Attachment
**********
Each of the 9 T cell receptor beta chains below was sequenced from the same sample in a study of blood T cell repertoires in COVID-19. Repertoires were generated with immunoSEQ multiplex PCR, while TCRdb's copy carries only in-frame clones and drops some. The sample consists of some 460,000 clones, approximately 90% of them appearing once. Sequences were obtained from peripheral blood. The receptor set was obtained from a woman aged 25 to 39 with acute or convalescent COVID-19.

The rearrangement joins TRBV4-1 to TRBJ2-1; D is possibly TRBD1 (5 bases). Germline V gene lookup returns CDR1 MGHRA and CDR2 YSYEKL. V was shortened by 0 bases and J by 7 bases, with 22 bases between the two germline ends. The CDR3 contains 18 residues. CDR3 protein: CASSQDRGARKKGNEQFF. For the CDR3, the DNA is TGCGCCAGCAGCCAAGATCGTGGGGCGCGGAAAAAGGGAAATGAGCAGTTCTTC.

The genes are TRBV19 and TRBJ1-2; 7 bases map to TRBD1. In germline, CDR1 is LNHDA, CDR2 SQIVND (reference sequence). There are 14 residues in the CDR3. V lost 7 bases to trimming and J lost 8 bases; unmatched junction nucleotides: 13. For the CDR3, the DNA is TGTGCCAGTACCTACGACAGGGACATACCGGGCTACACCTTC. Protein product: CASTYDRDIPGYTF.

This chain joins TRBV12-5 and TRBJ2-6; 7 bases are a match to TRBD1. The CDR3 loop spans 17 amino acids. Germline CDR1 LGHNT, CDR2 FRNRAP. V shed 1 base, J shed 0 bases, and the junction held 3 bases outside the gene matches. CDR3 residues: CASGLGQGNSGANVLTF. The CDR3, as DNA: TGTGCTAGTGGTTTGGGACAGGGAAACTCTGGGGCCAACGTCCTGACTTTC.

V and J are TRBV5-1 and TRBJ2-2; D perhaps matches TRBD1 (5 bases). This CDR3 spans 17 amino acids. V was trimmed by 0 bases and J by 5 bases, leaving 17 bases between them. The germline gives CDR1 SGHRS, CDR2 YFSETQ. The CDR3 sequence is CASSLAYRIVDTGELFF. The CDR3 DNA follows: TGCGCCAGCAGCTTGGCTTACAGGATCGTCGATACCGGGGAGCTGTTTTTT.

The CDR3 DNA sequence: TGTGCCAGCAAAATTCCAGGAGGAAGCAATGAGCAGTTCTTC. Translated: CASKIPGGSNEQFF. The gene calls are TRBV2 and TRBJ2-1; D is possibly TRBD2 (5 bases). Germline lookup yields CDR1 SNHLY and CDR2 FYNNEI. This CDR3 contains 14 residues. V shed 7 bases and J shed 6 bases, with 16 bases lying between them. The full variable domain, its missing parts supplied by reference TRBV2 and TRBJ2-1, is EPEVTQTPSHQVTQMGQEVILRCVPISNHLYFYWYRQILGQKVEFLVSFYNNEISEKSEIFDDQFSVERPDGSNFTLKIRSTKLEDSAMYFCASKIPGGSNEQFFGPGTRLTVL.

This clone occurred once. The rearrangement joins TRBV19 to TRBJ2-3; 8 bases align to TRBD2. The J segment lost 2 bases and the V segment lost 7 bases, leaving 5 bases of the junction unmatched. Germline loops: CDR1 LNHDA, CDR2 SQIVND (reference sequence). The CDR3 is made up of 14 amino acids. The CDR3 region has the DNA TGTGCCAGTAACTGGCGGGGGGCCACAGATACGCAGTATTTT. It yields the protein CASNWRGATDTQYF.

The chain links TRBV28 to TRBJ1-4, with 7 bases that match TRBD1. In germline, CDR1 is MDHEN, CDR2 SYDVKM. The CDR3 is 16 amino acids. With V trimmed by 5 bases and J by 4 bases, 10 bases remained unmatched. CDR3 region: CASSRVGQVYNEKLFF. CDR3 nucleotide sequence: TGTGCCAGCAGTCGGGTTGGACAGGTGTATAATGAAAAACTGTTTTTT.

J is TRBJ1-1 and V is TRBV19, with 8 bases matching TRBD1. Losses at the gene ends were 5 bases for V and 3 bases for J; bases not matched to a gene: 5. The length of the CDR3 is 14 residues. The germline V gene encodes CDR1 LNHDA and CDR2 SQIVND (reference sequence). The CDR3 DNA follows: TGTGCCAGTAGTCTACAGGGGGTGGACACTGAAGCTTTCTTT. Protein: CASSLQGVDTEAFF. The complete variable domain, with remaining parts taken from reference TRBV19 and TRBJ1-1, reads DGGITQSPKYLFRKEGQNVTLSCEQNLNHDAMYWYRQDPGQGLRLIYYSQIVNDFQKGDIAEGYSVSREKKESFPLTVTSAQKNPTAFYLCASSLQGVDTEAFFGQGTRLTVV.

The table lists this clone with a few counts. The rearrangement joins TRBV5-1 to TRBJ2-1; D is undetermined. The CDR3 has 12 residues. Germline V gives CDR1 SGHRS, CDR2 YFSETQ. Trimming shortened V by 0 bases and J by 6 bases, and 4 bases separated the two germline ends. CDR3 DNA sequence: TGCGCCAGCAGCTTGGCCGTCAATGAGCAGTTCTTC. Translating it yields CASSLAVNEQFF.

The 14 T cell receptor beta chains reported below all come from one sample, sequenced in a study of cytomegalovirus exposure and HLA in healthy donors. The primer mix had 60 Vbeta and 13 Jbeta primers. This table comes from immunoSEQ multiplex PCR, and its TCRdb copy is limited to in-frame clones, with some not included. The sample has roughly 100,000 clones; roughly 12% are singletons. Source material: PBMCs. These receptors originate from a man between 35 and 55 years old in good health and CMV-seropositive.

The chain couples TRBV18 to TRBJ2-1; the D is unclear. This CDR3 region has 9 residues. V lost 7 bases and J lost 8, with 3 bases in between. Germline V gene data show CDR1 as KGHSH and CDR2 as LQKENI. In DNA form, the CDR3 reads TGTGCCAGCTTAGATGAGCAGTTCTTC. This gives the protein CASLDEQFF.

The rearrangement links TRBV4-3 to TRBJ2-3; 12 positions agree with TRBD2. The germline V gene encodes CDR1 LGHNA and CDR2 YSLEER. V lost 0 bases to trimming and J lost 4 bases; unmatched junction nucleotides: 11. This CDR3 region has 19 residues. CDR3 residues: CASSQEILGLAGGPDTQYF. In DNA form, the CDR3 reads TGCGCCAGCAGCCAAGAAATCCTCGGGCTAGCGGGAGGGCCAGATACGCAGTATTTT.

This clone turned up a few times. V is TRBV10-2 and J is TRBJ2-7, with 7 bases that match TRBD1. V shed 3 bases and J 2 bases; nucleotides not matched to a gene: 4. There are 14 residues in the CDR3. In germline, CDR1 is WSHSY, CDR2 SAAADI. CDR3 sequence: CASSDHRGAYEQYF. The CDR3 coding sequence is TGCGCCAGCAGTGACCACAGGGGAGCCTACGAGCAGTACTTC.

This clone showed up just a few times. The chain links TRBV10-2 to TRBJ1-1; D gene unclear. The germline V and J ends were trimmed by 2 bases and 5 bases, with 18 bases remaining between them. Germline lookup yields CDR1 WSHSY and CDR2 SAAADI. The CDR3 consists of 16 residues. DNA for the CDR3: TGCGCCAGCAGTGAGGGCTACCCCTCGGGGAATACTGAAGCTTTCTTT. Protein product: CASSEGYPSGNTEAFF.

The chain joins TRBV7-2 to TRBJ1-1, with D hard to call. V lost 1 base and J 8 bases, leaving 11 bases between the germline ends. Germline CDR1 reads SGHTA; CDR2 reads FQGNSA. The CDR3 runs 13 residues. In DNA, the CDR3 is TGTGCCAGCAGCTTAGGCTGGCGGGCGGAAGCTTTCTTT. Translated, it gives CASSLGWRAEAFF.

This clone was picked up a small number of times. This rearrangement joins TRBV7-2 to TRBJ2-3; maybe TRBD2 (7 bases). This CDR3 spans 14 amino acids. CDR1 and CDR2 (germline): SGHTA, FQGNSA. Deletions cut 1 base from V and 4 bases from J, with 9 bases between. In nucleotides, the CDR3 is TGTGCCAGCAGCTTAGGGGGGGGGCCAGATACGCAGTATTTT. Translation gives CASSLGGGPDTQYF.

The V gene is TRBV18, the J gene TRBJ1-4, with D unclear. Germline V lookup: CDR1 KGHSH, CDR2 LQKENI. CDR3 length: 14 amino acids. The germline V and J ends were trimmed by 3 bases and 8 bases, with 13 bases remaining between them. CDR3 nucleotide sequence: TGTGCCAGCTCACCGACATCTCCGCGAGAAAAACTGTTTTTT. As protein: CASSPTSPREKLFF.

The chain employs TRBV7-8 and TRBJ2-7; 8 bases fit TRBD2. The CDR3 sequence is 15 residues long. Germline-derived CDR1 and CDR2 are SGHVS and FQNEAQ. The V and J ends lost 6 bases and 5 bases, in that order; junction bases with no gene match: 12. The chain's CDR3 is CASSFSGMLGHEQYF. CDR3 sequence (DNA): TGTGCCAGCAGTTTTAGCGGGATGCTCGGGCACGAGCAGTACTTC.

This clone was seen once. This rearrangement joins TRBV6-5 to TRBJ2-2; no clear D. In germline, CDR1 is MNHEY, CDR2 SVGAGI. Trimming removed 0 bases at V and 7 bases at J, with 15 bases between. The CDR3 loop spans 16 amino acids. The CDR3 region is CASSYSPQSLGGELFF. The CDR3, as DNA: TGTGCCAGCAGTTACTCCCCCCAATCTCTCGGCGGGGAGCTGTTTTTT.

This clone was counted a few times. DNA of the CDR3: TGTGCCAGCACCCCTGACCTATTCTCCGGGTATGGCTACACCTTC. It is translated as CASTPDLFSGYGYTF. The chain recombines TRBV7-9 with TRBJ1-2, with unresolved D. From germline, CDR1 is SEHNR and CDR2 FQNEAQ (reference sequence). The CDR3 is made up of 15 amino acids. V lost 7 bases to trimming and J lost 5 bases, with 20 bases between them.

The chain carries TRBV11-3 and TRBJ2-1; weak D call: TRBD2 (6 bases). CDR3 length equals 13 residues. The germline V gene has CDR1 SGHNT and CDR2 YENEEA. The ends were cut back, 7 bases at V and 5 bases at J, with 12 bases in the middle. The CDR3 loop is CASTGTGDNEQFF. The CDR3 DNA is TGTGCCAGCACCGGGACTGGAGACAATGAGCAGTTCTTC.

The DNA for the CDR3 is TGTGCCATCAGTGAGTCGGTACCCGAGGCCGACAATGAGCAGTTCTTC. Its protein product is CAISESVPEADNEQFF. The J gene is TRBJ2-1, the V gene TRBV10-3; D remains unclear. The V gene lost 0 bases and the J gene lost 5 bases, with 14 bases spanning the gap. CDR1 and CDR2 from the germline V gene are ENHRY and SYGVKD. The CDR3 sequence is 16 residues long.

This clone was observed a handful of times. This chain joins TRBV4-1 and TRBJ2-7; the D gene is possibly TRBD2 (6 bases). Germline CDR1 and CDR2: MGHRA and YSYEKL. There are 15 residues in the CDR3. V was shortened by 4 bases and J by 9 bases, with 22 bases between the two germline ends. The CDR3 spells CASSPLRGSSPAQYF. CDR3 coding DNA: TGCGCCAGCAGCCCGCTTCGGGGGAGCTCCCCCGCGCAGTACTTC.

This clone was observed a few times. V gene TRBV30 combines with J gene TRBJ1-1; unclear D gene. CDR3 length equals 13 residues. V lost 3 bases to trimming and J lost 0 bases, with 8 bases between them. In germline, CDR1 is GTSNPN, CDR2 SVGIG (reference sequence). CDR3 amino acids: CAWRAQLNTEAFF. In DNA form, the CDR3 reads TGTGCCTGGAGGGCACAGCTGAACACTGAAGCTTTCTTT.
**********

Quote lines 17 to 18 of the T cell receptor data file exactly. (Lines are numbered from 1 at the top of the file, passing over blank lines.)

This clone was picked up a small number of times. This rearrangement joins TRBV7-2 to TRBJ2-3; maybe TRBD2 (7 bases). This CDR3 spans 14 amino acids. CDR1 and CDR2 (germline): SGHTA, FQGNSA. Deletions cut 1 base from V and 4 bases from J, with 9 bases between. In nucleotides, the CDR3 is TGTGCCAGCAGCTTAGGGGGGGGGCCAGATACGCAGTATTTT. Translation gives CASSLGGGPDTQYF.

The V gene is TRBV18, the J gene TRBJ1-4, with D unclear. Germline V lookup: CDR1 KGHSH, CDR2 LQKENI. CDR3 length: 14 amino acids. The germline V and J ends were trimmed by 3 bases and 8 bases, with 13 bases remaining between them. CDR3 nucleotide sequence: TGTGCCAGCTCACCGACATCTCCGCGAGAAAAACTGTTTTTT. As protein: CASSPTSPREKLFF.